Baseline to Baseline, where back-to-backs do good teams wrong

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What you missed while watching the season premiere of Top Chef Masters

Nuggets 98, Thunder 94
: Carmelo Anthony is Chumbawamba — he gets knocked down, but gets up again, you’re never going to keep him down.

Thunder were up by 13, then the legs started getting heavy in the second night of a back-to-back and the Nuggets made its run, with Anthony back as part of it. You add in the swagger of Chauncey Billups — 15 in the fourth — and you get a nice comeback win for the Nuggets.

Suns 112, Spurs 101:  It is just fun to watch Steve Nash play basketball. Pure joy. Not that he earned the MVPs, not that he is a great defender, but he gets offense and how to set it up like nobody since Magic. Ask advanced scouts, and they tell you they love to watch Nash (and they see enough basketball to OD a hoop junkie). He was vintage Nash against the Spurs, he and Amare Stoudemire are a nearly unstoppable force on the pick-and-roll.

Pure joy to watch if you love basketball.

Bobcats 104, Hornets 103: Charlotte was dominating this one for a long time, but their 26-point lead disappeared. The reason – back-to-back games. Charlotte was on one and they started to fade, with 13 second half turnovers to fuel New Orleans. How flat did the Bobcats become? There are 48 seconds to go in the game and just drove by everybody and scored open layup.

D.J Augustin answered back, he came off a down screen and got a clean look three as Collison is well off him. Net. Bobcats by one.

One final chance for the Hornets and Collison is looking to pass rather than attack and score. Charlotte plays good defense and Collison finally realized he had to shoot it, and what was left was an awkward leaner in the lane. He missed. And with the win it is official, the Bobcats are going to the playoffs for the first time ever.

Heat 99, Sixers 95: Sixers made a game of it in the third with a 22-8 run, took the lead and were the active, motivated and looked like the playoff team.

Then Wade picked up his fourth foul with four minutes left in the third and Eric Spoelstra took a gamble — he left him in. Wade was 2 for10 with six points at that point. But seconds later on a fast break Wade drew the and one on Jason Kopono with a strong move, cut the Sixers lead to two. He got another one two possessions later to tie the game. Next Sixers possession Wade with the steal and breakaway dunk. Eight quick points.

Great ending. With 48 seconds left Wade does what Wade does, drives through the traffic, gets fouled, just missed the shot. As he circled out he passed Eddie Jordan and straightened his tie. Nice touch. Lou Williams had a chance to tie but Samuel Dalembert touched the ball above the cylinder for reasons known only to him and god, so the Heat win.

Rockets 113, Jazz 96: Want to know the effect of a back-to-back where the first game is a hard fought, dramatic over time game. This game was it. Rockets get 56 out of Kevin Martin and Aaron Brooks, plus shoots 52.6 percent from three. In part because Jazz defenders had heavy legs.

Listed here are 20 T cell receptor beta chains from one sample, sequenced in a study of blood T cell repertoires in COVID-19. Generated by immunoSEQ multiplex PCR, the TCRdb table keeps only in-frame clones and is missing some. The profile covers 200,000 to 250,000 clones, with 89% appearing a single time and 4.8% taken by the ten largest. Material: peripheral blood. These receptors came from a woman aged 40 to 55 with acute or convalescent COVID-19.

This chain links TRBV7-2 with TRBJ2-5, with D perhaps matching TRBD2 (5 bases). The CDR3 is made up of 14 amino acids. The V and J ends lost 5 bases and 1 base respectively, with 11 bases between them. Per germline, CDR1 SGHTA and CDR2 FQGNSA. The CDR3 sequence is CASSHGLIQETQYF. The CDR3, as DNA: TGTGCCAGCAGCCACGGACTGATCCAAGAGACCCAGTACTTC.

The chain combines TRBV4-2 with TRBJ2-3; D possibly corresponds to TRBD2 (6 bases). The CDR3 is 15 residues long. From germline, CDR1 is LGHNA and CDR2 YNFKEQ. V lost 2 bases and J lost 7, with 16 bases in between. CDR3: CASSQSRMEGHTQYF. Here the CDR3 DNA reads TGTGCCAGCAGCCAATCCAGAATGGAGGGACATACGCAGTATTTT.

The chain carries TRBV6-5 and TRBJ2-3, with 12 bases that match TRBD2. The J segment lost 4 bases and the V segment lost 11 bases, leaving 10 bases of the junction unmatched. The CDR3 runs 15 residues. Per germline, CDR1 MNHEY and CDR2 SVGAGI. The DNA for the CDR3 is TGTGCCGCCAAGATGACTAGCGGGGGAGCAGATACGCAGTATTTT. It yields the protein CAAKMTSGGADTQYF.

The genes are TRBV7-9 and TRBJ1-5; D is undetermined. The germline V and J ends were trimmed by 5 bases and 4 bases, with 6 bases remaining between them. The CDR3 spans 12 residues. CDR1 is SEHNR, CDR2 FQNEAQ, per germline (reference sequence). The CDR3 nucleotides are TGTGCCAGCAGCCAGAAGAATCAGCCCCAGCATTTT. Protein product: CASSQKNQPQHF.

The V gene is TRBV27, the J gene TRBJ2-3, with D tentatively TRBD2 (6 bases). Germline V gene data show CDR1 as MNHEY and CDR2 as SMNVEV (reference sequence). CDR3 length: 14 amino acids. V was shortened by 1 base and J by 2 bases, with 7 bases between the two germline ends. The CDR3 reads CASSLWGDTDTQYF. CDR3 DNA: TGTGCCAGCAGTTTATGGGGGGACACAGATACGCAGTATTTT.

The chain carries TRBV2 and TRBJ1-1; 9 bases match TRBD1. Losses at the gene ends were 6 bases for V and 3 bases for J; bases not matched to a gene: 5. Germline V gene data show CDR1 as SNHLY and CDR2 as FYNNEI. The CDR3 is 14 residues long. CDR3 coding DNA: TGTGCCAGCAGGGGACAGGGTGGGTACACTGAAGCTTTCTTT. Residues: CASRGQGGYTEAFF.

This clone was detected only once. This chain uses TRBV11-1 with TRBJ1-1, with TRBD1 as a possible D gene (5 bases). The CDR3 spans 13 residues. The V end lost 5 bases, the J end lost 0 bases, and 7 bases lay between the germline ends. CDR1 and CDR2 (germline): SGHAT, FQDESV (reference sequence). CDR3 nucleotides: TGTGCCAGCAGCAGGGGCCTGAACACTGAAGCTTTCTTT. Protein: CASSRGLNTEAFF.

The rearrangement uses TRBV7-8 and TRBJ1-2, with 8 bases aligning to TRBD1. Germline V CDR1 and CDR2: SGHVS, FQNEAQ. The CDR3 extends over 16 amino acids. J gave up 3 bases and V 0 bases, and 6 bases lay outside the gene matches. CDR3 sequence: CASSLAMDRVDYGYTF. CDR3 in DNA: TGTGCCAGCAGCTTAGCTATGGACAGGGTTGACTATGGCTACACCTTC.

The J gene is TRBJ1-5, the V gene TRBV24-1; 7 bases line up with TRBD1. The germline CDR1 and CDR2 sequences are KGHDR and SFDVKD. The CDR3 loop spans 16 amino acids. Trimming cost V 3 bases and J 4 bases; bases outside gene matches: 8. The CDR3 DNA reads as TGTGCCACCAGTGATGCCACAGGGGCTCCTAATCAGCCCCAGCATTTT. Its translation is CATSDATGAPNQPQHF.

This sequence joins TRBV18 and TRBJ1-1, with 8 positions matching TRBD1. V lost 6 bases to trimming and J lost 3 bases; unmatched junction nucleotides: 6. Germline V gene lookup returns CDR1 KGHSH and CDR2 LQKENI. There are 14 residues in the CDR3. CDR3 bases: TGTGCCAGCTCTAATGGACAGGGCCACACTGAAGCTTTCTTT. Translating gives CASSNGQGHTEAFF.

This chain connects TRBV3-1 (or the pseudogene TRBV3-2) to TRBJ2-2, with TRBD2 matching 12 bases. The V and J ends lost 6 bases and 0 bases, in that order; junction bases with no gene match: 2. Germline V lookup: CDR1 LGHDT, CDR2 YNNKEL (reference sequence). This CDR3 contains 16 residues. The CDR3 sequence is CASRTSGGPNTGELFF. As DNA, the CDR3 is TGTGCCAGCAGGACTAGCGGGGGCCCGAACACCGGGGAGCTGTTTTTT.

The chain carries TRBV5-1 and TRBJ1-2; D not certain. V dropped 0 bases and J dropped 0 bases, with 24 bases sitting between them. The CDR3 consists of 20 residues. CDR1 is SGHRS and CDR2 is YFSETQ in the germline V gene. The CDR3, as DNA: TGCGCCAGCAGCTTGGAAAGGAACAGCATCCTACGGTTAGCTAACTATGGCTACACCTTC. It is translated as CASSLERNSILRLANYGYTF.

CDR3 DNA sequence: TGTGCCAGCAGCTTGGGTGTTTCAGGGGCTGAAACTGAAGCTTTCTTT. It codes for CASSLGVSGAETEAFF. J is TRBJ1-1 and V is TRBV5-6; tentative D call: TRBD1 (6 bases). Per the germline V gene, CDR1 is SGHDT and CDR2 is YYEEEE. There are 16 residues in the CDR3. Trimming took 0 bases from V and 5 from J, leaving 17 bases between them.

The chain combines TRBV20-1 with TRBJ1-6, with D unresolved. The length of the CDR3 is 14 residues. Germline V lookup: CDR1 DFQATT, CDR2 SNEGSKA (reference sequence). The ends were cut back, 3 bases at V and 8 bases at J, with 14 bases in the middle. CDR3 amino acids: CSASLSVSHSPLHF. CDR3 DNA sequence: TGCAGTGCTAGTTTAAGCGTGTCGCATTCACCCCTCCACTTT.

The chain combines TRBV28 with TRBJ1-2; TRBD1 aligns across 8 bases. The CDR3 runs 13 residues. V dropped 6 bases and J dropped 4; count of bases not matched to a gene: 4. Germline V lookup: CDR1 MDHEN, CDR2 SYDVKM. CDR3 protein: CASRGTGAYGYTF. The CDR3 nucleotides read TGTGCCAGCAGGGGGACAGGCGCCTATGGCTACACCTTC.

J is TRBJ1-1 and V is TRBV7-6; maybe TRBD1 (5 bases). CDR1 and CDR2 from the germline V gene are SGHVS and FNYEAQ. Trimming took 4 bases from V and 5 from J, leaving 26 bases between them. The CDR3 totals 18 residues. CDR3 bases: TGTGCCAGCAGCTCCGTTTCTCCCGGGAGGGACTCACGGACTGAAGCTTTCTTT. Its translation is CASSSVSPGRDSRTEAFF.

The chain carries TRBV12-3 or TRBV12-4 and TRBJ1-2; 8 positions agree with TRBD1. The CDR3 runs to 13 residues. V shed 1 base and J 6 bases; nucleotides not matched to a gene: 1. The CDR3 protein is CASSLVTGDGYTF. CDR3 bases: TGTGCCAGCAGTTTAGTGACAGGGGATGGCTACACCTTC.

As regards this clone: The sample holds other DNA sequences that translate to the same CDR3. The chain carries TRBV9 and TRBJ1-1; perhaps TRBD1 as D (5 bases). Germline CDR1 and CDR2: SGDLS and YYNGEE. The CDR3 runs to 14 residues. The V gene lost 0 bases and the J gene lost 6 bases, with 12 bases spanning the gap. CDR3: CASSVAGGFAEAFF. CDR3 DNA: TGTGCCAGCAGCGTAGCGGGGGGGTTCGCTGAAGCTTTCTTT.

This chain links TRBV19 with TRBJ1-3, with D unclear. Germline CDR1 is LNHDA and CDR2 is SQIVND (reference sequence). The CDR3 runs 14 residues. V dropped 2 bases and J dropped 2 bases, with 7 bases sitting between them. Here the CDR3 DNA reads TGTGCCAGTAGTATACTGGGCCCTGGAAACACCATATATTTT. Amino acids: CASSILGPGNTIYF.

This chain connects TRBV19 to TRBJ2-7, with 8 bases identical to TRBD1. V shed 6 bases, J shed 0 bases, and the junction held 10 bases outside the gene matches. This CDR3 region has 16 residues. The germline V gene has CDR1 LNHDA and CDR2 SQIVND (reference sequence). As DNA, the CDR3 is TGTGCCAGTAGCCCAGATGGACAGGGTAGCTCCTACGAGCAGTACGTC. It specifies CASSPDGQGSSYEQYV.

Bucks 108, Nets 89: No Bogut to defend Brook Lopez, and the Nets don’t bother to get him the ball. He had taken just two shots late in the third, and finished one of six. Nets were not exploiting the mismatches.

The Nets get some good defense, basically crowding the paint and allowing Jennings and others to shoot the jumper early on. It worked on everyone not named John Salmons. But the Nets weren’t hitting from the outside either. Eventually the Bucks started hitting and, well, there you go. Nets shot 39 percent for the game.

Warriors 116, Timberwolves 107: Congats Nellie! Only other reason to watch this one was Stephen Curry — the first rookie in NBA history with 27 points, 14 assists, 8 rebounds and 7 steals in a game. (From ESPN’s Kevin Arnovitz)

Mavericks 110, Grizzlies 84: Dallas simply did everything better. Everything. That’s why they were up 13 after one quarter. After that nobody was watching much. Nothing to see here, move along people.

Magic 121, Wizards 94: Orlando’s starters are far better than the Wizards, but that’s not why the Magic won this one going away. It was their bench, which shot 67.5 percent (25 of 37) including 10 of 13 of three. Mickael Pietrus, 16 on 4 of 5 of three to lead the way. When your reserves play like that, it’s a paddlin’.

Celtics 115, Raptors, 94: The Raptors play no defense, were without Chris Bosh and Hedo Turkoglu had to leave with an injury. The Celtics had damn well better win a game like this, but the Raptors scraped for three quarters but they did not have the horses to run with Boston.

Pistons 90, Hawks 88: What happened to Atlanta? Second night of a back-to-back and they head into a game where they think they should cruise. Bad combination. Another game that was not pretty basketball, but the Hawks had their looks — 2 of 17 from three. That did them in.

Trail Blazers 93, Clippers 85: Portland looks like a playoff team — LaMarcus Aldridge a force in the low block, Brandon Roy in the high one. The rest of the team spaces the floor and cuts off them. It’s fun to watch. The Clippers look like a lottery team, not much fun to watch at all.

Damian Lillard dismisses playoff expectations as pressure, says it insults regular people

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The Portland Trail Blazers have had a disappointing season thus far. The team is just 34-38 before their game with the Los Angeles Lakers on Sunday, and they’re battling it out for the last spot in the Western Conference playoffs with the Denver Nuggets.

This comes as after expectations rose greatly following the 2015-16 campaign which saw the Blazers finish 44-38, good enough for the No. 5 spot in the West.